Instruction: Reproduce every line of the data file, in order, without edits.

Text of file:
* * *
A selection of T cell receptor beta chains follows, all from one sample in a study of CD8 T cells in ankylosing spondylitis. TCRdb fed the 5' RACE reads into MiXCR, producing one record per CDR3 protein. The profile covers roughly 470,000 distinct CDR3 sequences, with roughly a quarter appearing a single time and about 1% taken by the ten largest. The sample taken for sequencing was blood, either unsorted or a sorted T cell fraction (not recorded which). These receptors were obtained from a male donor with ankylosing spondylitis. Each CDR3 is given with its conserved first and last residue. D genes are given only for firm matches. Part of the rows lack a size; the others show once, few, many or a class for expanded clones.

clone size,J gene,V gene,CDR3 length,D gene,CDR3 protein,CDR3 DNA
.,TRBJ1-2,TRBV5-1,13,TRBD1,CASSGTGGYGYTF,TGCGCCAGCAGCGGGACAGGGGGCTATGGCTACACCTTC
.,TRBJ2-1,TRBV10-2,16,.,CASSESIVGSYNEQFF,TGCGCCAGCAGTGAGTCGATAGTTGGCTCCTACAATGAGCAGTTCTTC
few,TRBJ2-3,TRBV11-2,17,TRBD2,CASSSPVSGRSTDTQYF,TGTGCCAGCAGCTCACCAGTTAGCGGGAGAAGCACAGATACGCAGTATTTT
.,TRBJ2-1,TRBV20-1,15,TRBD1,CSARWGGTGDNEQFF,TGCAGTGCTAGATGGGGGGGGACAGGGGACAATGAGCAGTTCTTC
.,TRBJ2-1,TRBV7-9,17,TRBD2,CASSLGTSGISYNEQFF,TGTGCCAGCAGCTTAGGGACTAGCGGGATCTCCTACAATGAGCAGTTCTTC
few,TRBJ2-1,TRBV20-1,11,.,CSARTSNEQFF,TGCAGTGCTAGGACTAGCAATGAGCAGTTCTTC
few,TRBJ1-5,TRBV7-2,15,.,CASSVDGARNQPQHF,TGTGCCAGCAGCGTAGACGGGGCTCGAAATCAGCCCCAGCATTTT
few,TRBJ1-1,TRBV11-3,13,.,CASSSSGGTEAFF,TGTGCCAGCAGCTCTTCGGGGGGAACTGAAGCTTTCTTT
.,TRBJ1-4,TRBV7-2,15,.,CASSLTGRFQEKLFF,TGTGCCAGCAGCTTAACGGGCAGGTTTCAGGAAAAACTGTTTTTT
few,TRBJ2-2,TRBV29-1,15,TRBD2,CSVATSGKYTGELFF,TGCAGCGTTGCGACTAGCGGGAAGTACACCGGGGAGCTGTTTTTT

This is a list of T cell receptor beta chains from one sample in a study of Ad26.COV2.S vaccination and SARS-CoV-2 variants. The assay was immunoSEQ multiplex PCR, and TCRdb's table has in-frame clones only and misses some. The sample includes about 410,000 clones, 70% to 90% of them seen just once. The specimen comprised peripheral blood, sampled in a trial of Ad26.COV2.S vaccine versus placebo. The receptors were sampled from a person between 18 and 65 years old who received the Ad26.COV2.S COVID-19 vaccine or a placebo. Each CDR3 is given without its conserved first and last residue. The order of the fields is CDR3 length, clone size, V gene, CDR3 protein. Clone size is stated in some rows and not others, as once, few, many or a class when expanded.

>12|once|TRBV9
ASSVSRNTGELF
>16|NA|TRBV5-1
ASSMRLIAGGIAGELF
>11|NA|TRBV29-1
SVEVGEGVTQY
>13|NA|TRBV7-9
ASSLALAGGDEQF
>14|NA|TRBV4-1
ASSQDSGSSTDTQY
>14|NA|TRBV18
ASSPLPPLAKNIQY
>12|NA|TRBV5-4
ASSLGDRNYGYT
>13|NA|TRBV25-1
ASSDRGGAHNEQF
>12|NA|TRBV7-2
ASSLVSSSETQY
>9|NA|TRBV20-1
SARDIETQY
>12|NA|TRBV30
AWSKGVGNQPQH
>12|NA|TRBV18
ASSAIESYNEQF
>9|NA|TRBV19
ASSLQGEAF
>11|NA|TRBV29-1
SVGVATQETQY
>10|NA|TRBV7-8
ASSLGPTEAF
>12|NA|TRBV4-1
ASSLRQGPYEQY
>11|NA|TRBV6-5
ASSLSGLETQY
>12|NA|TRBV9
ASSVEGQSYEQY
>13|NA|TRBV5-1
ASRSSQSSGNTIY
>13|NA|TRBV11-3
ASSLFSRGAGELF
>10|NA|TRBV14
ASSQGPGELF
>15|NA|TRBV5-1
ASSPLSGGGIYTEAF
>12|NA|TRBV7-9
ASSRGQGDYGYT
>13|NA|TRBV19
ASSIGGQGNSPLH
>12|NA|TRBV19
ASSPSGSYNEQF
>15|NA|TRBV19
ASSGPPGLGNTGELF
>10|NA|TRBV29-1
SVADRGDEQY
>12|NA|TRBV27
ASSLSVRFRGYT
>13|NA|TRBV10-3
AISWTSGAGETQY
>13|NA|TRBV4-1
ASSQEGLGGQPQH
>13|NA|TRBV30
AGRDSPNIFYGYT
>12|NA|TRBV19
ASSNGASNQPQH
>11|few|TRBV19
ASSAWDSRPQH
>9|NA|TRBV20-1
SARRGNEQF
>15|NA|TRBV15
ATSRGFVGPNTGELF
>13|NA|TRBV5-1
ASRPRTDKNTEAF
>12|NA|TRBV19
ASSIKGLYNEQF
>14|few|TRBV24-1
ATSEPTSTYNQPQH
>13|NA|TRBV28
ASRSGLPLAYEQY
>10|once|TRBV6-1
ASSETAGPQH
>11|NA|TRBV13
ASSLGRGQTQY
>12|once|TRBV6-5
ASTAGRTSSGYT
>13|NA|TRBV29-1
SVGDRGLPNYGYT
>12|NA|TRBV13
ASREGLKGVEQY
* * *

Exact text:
A selection of T cell receptor beta chains follows, all from one sample in a study of CD8 T cells in ankylosing spondylitis. TCRdb fed the 5' RACE reads into MiXCR, producing one record per CDR3 protein. The profile covers roughly 470,000 distinct CDR3 sequences, with roughly a quarter appearing a single time and about 1% taken by the ten largest. The sample taken for sequencing was blood, either unsorted or a sorted T cell fraction (not recorded which). These receptors were obtained from a male donor with ankylosing spondylitis. Each CDR3 is given with its conserved first and last residue. D genes are given only for firm matches. Part of the rows lack a size; the others show once, few, many or a class for expanded clones.

clone size,J gene,V gene,CDR3 length,D gene,CDR3 protein,CDR3 DNA
.,TRBJ1-2,TRBV5-1,13,TRBD1,CASSGTGGYGYTF,TGCGCCAGCAGCGGGACAGGGGGCTATGGCTACACCTTC
.,TRBJ2-1,TRBV10-2,16,.,CASSESIVGSYNEQFF,TGCGCCAGCAGTGAGTCGATAGTTGGCTCCTACAATGAGCAGTTCTTC
few,TRBJ2-3,TRBV11-2,17,TRBD2,CASSSPVSGRSTDTQYF,TGTGCCAGCAGCTCACCAGTTAGCGGGAGAAGCACAGATACGCAGTATTTT
.,TRBJ2-1,TRBV20-1,15,TRBD1,CSARWGGTGDNEQFF,TGCAGTGCTAGATGGGGGGGGACAGGGGACAATGAGCAGTTCTTC
.,TRBJ2-1,TRBV7-9,17,TRBD2,CASSLGTSGISYNEQFF,TGTGCCAGCAGCTTAGGGACTAGCGGGATCTCCTACAATGAGCAGTTCTTC
few,TRBJ2-1,TRBV20-1,11,.,CSARTSNEQFF,TGCAGTGCTAGGACTAGCAATGAGCAGTTCTTC
few,TRBJ1-5,TRBV7-2,15,.,CASSVDGARNQPQHF,TGTGCCAGCAGCGTAGACGGGGCTCGAAATCAGCCCCAGCATTTT
few,TRBJ1-1,TRBV11-3,13,.,CASSSSGGTEAFF,TGTGCCAGCAGCTCTTCGGGGGGAACTGAAGCTTTCTTT
.,TRBJ1-4,TRBV7-2,15,.,CASSLTGRFQEKLFF,TGTGCCAGCAGCTTAACGGGCAGGTTTCAGGAAAAACTGTTTTTT
few,TRBJ2-2,TRBV29-1,15,TRBD2,CSVATSGKYTGELFF,TGCAGCGTTGCGACTAGCGGGAAGTACACCGGGGAGCTGTTTTTT

This is a list of T cell receptor beta chains from one sample in a study of Ad26.COV2.S vaccination and SARS-CoV-2 variants. The assay was immunoSEQ multiplex PCR, and TCRdb's table has in-frame clones only and misses some. The sample includes about 410,000 clones, 70% to 90% of them seen just once. The specimen comprised peripheral blood, sampled in a trial of Ad26.COV2.S vaccine versus placebo. The receptors were sampled from a person between 18 and 65 years old who received the Ad26.COV2.S COVID-19 vaccine or a placebo. Each CDR3 is given without its conserved first and last residue. The order of the fields is CDR3 length, clone size, V gene, CDR3 protein. Clone size is stated in some rows and not others, as once, few, many or a class when expanded.

>12|once|TRBV9
ASSVSRNTGELF
>16|NA|TRBV5-1
ASSMRLIAGGIAGELF
>11|NA|TRBV29-1
SVEVGEGVTQY
>13|NA|TRBV7-9
ASSLALAGGDEQF
>14|NA|TRBV4-1
ASSQDSGSSTDTQY
>14|NA|TRBV18
ASSPLPPLAKNIQY
>12|NA|TRBV5-4
ASSLGDRNYGYT
>13|NA|TRBV25-1
ASSDRGGAHNEQF
>12|NA|TRBV7-2
ASSLVSSSETQY
>9|NA|TRBV20-1
SARDIETQY
>12|NA|TRBV30
AWSKGVGNQPQH
>12|NA|TRBV18
ASSAIESYNEQF
>9|NA|TRBV19
ASSLQGEAF
>11|NA|TRBV29-1
SVGVATQETQY
>10|NA|TRBV7-8
ASSLGPTEAF
>12|NA|TRBV4-1
ASSLRQGPYEQY
>11|NA|TRBV6-5
ASSLSGLETQY
>12|NA|TRBV9
ASSVEGQSYEQY
>13|NA|TRBV5-1
ASRSSQSSGNTIY
>13|NA|TRBV11-3
ASSLFSRGAGELF
>10|NA|TRBV14
ASSQGPGELF
>15|NA|TRBV5-1
ASSPLSGGGIYTEAF
>12|NA|TRBV7-9
ASSRGQGDYGYT
>13|NA|TRBV19
ASSIGGQGNSPLH
>12|NA|TRBV19
ASSPSGSYNEQF
>15|NA|TRBV19
ASSGPPGLGNTGELF
>10|NA|TRBV29-1
SVADRGDEQY
>12|NA|TRBV27
ASSLSVRFRGYT
>13|NA|TRBV10-3
AISWTSGAGETQY
>13|NA|TRBV4-1
ASSQEGLGGQPQH
>13|NA|TRBV30
AGRDSPNIFYGYT
>12|NA|TRBV19
ASSNGASNQPQH
>11|few|TRBV19
ASSAWDSRPQH
>9|NA|TRBV20-1
SARRGNEQF
>15|NA|TRBV15
ATSRGFVGPNTGELF
>13|NA|TRBV5-1
ASRPRTDKNTEAF
>12|NA|TRBV19
ASSIKGLYNEQF
>14|few|TRBV24-1
ATSEPTSTYNQPQH
>13|NA|TRBV28
ASRSGLPLAYEQY
>10|once|TRBV6-1
ASSETAGPQH
>11|NA|TRBV13
ASSLGRGQTQY
>12|once|TRBV6-5
ASTAGRTSSGYT
>13|NA|TRBV29-1
SVGDRGLPNYGYT
>12|NA|TRBV13
ASREGLKGVEQY